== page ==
Talk of an end to QE is gibberish...
JEEZ THIS is getting boring. Stocks go up on QE/stimulus hopes. Then, when stocks have the rare down day, it's on concerns QE/stimulus will end, writes Greg Canavan for the Daily Reckoning Australia.
What a farce this all is. QE will never end. It can't. Only the pace of its twisted and corrupt purchases will vary.
But a market hooked on the cracky odors of QE is no longer a rational beast...not that it has been in any way rational for many, many years now. So when the Federal Reserve's Charles Plosser says he favors scaling back the pace of stimulus, the market sells off in a panic.
It's pathetic really. An equity market is meant to be a predictor of the economy and business conditions six months hence. Now it's a daily punt on the utterings of fools masquerading as wise men.
No wonder capital is edgy. No wonder it's shifting to the core...the safety of global blue chips. If the Fed's starting to push everyone around, why not move where it's a bit safer...if only in a relative sense?
The other point to note about the edgy nature of global capital is that when it shifts to the core, it has an effect on currency markets too. If global blue chips are the core of the equity market...then the US Dollar is the core of the financial system.
The Aussie Dollar cracked overnight, falling nearly 2 cents against the greenback. It's nearing parity once again. We think, in time, it will go right back through that level to where it belongs...somewhere around the 80 US cent level.
Many people can't understand why or how the US Dollar could possibly be strong with the 'Bernank' monetizing US$85 billion per month. The simple fact is that the US is at the core of the US financial system. When the system is healthy, money flows from the core to the periphery.
So a weak or weakening US Dollar is bullish for the global economy...in that it's a sign of robust conditions elsewhere in the world. For example, when the US runs large trade deficits, it sucks in goods and services from around the world and pays in IOU's...usually in the form of US government bonds.
The Dollar denominated bonds then become the 'reserves' of the country that sent the goods and services to the US. That country can then expand its domestic credit on top of these increased reserves...which then increases economic activity. So the US gets a free lunch and exporters get seemingly unlimited demand for their products. It's a sweet system.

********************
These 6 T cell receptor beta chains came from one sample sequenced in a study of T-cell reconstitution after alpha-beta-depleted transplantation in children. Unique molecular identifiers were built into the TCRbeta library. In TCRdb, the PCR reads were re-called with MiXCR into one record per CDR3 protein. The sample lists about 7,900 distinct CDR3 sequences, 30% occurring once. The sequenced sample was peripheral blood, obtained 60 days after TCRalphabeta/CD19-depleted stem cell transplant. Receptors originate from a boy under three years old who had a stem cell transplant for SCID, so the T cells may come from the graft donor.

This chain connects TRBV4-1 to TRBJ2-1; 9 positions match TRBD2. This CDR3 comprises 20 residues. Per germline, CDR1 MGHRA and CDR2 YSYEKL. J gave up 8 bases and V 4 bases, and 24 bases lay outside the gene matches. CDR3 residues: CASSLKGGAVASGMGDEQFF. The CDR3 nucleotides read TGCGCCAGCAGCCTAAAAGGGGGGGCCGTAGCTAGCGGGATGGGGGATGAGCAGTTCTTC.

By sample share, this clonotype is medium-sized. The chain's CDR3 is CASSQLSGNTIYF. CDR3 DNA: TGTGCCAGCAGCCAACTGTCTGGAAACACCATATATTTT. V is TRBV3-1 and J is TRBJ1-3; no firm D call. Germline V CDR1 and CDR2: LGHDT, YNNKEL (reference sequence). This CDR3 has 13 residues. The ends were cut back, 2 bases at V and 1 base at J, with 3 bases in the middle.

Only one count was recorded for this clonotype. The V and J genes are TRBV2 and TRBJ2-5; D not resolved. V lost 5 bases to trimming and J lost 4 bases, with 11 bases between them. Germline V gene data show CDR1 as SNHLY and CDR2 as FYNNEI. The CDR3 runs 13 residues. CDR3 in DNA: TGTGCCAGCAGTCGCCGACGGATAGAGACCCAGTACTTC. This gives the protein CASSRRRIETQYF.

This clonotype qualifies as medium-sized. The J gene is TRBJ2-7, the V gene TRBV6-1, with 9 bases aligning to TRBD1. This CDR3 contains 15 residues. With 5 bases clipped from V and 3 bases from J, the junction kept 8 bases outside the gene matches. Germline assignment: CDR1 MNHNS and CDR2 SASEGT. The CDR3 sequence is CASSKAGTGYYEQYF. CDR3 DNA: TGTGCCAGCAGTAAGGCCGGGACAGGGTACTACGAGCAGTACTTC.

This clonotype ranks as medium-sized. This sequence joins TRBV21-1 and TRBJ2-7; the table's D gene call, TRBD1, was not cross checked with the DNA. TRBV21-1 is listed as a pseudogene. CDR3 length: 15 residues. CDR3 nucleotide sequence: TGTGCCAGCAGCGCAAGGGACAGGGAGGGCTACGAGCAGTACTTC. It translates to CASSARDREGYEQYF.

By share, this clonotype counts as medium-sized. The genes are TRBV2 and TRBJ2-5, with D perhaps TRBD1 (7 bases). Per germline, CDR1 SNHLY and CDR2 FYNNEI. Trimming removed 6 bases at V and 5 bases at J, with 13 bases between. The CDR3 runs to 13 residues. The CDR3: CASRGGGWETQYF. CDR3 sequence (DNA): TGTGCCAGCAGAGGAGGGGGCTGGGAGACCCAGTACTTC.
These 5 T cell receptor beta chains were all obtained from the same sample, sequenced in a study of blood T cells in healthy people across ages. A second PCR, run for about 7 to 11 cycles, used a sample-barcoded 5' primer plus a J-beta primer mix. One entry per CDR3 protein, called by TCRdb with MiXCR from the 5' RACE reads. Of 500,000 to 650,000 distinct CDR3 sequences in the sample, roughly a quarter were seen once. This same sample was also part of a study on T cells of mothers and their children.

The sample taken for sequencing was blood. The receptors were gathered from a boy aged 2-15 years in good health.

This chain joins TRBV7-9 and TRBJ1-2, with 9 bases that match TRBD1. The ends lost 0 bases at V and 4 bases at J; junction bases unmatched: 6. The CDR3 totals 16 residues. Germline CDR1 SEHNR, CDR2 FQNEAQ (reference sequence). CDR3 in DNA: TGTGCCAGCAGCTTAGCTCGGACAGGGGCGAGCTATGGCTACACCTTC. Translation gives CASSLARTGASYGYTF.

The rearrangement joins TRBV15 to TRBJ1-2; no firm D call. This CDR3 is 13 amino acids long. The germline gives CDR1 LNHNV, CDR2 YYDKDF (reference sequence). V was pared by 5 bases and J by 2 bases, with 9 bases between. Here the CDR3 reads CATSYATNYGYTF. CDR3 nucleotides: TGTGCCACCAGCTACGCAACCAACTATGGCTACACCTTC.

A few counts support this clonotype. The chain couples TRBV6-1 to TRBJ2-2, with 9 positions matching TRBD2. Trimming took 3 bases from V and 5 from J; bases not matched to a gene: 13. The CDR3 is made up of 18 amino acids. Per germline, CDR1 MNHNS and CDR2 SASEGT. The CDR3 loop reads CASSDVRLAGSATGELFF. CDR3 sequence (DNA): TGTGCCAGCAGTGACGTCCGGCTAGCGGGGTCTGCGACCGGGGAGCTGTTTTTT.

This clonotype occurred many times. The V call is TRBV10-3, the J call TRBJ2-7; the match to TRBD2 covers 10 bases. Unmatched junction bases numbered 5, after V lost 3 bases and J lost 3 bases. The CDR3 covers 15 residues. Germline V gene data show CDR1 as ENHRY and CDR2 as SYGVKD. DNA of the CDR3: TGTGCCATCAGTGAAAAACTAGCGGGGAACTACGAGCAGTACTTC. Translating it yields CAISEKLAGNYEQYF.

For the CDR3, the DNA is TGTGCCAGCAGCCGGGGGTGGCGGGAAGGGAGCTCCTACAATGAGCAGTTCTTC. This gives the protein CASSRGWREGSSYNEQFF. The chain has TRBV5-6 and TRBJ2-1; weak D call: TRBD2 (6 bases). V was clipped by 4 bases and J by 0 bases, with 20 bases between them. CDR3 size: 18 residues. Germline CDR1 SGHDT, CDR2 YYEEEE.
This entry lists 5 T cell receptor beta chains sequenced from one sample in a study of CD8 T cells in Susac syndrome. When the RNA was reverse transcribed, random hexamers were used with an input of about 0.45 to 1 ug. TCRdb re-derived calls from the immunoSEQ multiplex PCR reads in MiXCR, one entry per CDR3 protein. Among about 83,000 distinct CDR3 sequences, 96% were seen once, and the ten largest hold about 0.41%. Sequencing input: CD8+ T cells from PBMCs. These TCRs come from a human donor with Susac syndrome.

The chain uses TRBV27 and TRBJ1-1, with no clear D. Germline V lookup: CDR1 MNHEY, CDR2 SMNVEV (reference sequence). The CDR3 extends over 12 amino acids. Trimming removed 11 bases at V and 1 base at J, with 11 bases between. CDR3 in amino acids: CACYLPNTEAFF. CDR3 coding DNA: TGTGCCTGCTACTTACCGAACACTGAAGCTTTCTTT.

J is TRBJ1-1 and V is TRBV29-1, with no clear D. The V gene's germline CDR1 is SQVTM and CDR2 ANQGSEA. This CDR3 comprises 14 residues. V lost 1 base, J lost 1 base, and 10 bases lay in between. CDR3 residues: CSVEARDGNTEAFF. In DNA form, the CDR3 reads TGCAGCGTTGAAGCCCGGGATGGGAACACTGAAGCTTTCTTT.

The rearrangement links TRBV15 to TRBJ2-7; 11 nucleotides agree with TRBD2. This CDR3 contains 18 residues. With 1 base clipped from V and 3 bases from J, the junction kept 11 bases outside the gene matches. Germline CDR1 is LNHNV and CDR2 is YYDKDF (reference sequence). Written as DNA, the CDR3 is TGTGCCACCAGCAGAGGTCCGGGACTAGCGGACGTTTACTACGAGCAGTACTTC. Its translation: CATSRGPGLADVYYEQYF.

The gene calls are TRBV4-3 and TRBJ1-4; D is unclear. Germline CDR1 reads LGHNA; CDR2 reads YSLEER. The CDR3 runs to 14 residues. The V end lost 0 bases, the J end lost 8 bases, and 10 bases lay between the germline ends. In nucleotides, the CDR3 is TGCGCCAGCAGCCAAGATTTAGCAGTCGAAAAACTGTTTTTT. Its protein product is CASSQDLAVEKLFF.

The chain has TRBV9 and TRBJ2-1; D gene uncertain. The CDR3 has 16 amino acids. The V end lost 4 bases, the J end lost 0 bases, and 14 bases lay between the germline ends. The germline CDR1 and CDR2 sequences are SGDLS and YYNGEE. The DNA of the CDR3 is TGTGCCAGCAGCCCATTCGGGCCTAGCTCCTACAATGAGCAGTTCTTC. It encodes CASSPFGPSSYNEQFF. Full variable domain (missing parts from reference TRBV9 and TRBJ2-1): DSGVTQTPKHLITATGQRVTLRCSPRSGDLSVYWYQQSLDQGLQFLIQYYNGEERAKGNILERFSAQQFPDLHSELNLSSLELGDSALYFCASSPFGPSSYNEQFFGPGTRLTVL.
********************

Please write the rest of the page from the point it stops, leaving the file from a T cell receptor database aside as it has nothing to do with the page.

But when it's not working too well, the US Dollar strengthens. Capital changes direction and goes from the periphery to the core. This happened in a heartbeat in the 2008 crisis...now, the process appears to be deceptively slow.
After all, global markets keep going up, masking the underlying fragilities of the financial system.
But the recent move back into the Dollar suggests an underlying caution taking place. Capital seeks a refuge in the 'city-state' stocks...companies with revenues larger than many nations' GDP. To buy many of those stocks you must buy the US Dollar first.
So as the US Dollar-centric system totters, paradoxically you'll see the US Dollar strengthen. All other currencies will fall by the wayside. We'll look back in a few years' time and laugh at the 2012 meme of the Aussie being a 'reserve currency'.
The final bout will take place between the Dollar and gold. Gold will win of course, but the Dollar will put up a fight. It will go the 12 rounds.
One of the chief reasons for this continued flight into the US Dollar is, we think, directly related to Japan. As you know, the Bank of Japan recently made an all-out assault against the Yen. The Japanese currency is now considerably weaker against its major trading partners.
There is no doubt yen weakness was behind the Bank of Korea's decision to cut interest rates yesterday by 25 basis points to 2.5%. Korea is a major competitor to Japan and is feeling the pinch of its currency moves. Data released in April shows Korean export growth at just 0.4% year-on-year. Not good for a nation highly dependent on export growth.
The main front in the currency war has moved to Asia. Perhaps that's why the Australian Dollar fell so hard overnight. Currency and trade wars between our major commodity consumers do not bode well for the future.
And China is a major victim of the currency wars too. Owing to its loose peg to the US Dollar, China to some extent imports US monetary policy. So the Fed's $85 billion per month monetization program causes inflationary problems there.
Yesterday, China reported slightly higher than expected inflation figures for April, with annual prices rises of 2.4%. This puts policymakers in a bit of a bind. As Reuters reports:
'China's annual consumer inflation accelerated more than expected in April while factory prices fell for a 14th consecutive month, highlighting the dilemma facing the central bank as it balances support for the economy against the threat of rising prices.'
The link to the Dollar benefitted China for many years. It underwrote their industrialization and urbanization. But now it's becoming a problem, which is why China is looking increasingly to liberalize its financial markets and allow capital to flow more freely.
But that won't be an easy task. Freeing up the capital market too soon could cause the banking system to crash (captive savings of the Chinese household sector have underpinned the country's historic credit boom). China will need to move very carefully.
And it will have to do this while dealing with a belligerent neighbor in Japan, who by devaluing the Yen is trying to steal from anyone whatever dwindling demand is out there.
So as the US Dollar moves above 100 Yen for the first time in four years, any talk about the end of QE, or even scaling it back in anything beyond words, is just more Fed gibberish. Get ready for an escalation in the currency wars.